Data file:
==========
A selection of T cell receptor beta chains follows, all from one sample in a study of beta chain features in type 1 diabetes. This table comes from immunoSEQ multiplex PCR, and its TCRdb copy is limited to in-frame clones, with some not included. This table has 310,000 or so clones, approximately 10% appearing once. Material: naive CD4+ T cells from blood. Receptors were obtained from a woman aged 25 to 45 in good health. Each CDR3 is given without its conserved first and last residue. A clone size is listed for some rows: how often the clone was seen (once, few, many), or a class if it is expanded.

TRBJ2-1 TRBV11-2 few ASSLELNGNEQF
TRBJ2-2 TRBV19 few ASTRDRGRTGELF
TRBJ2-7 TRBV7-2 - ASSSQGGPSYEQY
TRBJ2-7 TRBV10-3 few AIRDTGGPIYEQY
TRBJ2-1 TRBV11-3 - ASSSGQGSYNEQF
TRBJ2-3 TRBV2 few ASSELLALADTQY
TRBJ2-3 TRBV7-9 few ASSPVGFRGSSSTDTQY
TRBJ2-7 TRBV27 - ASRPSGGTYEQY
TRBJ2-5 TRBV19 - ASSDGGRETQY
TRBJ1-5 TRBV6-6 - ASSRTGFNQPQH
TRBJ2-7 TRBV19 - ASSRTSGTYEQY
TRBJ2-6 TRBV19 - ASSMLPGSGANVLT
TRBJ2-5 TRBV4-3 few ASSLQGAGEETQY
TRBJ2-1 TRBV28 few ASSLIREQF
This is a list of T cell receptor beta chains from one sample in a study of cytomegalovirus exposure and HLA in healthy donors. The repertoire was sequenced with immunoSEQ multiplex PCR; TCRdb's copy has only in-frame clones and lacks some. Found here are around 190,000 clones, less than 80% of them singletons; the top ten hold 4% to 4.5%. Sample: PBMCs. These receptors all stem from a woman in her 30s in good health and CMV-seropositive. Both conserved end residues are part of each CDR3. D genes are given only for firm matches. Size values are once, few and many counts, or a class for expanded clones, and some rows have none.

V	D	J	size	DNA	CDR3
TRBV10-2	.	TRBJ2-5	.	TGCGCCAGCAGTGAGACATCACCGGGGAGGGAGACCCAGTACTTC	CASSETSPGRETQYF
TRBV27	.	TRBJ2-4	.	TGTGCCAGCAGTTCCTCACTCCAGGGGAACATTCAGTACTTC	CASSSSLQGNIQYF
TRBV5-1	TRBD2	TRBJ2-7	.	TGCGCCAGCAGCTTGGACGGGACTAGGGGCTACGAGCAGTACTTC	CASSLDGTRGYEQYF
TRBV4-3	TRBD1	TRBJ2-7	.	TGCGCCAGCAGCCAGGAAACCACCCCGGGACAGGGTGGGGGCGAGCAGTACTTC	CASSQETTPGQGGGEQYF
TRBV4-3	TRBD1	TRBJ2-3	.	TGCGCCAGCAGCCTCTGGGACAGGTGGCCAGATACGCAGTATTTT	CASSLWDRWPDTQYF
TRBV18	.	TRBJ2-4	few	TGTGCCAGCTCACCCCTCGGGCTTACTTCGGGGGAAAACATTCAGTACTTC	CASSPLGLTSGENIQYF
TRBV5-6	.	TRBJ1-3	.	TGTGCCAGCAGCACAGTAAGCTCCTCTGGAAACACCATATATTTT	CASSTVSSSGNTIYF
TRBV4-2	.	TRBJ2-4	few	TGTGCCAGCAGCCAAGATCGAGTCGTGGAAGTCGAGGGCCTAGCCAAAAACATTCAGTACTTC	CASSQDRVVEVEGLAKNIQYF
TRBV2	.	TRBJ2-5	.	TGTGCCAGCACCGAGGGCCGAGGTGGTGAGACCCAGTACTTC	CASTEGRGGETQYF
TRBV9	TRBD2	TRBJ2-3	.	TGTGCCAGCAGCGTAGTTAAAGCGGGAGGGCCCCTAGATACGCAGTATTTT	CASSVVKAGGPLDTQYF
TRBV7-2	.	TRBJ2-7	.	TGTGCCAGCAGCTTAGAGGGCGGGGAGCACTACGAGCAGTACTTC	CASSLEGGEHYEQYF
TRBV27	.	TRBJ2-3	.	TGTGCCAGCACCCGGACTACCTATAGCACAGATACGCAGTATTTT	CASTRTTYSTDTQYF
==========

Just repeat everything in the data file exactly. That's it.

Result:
A selection of T cell receptor beta chains follows, all from one sample in a study of beta chain features in type 1 diabetes. This table comes from immunoSEQ multiplex PCR, and its TCRdb copy is limited to in-frame clones, with some not included. This table has 310,000 or so clones, approximately 10% appearing once. Material: naive CD4+ T cells from blood. Receptors were obtained from a woman aged 25 to 45 in good health. Each CDR3 is given without its conserved first and last residue. A clone size is listed for some rows: how often the clone was seen (once, few, many), or a class if it is expanded.

TRBJ2-1 TRBV11-2 few ASSLELNGNEQF
TRBJ2-2 TRBV19 few ASTRDRGRTGELF
TRBJ2-7 TRBV7-2 - ASSSQGGPSYEQY
TRBJ2-7 TRBV10-3 few AIRDTGGPIYEQY
TRBJ2-1 TRBV11-3 - ASSSGQGSYNEQF
TRBJ2-3 TRBV2 few ASSELLALADTQY
TRBJ2-3 TRBV7-9 few ASSPVGFRGSSSTDTQY
TRBJ2-7 TRBV27 - ASRPSGGTYEQY
TRBJ2-5 TRBV19 - ASSDGGRETQY
TRBJ1-5 TRBV6-6 - ASSRTGFNQPQH
TRBJ2-7 TRBV19 - ASSRTSGTYEQY
TRBJ2-6 TRBV19 - ASSMLPGSGANVLT
TRBJ2-5 TRBV4-3 few ASSLQGAGEETQY
TRBJ2-1 TRBV28 few ASSLIREQF
This is a list of T cell receptor beta chains from one sample in a study of cytomegalovirus exposure and HLA in healthy donors. The repertoire was sequenced with immunoSEQ multiplex PCR; TCRdb's copy has only in-frame clones and lacks some. Found here are around 190,000 clones, less than 80% of them singletons; the top ten hold 4% to 4.5%. Sample: PBMCs. These receptors all stem from a woman in her 30s in good health and CMV-seropositive. Both conserved end residues are part of each CDR3. D genes are given only for firm matches. Size values are once, few and many counts, or a class for expanded clones, and some rows have none.

V	D	J	size	DNA	CDR3
TRBV10-2	.	TRBJ2-5	.	TGCGCCAGCAGTGAGACATCACCGGGGAGGGAGACCCAGTACTTC	CASSETSPGRETQYF
TRBV27	.	TRBJ2-4	.	TGTGCCAGCAGTTCCTCACTCCAGGGGAACATTCAGTACTTC	CASSSSLQGNIQYF
TRBV5-1	TRBD2	TRBJ2-7	.	TGCGCCAGCAGCTTGGACGGGACTAGGGGCTACGAGCAGTACTTC	CASSLDGTRGYEQYF
TRBV4-3	TRBD1	TRBJ2-7	.	TGCGCCAGCAGCCAGGAAACCACCCCGGGACAGGGTGGGGGCGAGCAGTACTTC	CASSQETTPGQGGGEQYF
TRBV4-3	TRBD1	TRBJ2-3	.	TGCGCCAGCAGCCTCTGGGACAGGTGGCCAGATACGCAGTATTTT	CASSLWDRWPDTQYF
TRBV18	.	TRBJ2-4	few	TGTGCCAGCTCACCCCTCGGGCTTACTTCGGGGGAAAACATTCAGTACTTC	CASSPLGLTSGENIQYF
TRBV5-6	.	TRBJ1-3	.	TGTGCCAGCAGCACAGTAAGCTCCTCTGGAAACACCATATATTTT	CASSTVSSSGNTIYF
TRBV4-2	.	TRBJ2-4	few	TGTGCCAGCAGCCAAGATCGAGTCGTGGAAGTCGAGGGCCTAGCCAAAAACATTCAGTACTTC	CASSQDRVVEVEGLAKNIQYF
TRBV2	.	TRBJ2-5	.	TGTGCCAGCACCGAGGGCCGAGGTGGTGAGACCCAGTACTTC	CASTEGRGGETQYF
TRBV9	TRBD2	TRBJ2-3	.	TGTGCCAGCAGCGTAGTTAAAGCGGGAGGGCCCCTAGATACGCAGTATTTT	CASSVVKAGGPLDTQYF
TRBV7-2	.	TRBJ2-7	.	TGTGCCAGCAGCTTAGAGGGCGGGGAGCACTACGAGCAGTACTTC	CASSLEGGEHYEQYF
TRBV27	.	TRBJ2-3	.	TGTGCCAGCACCCGGACTACCTATAGCACAGATACGCAGTATTTT	CASTRTTYSTDTQYF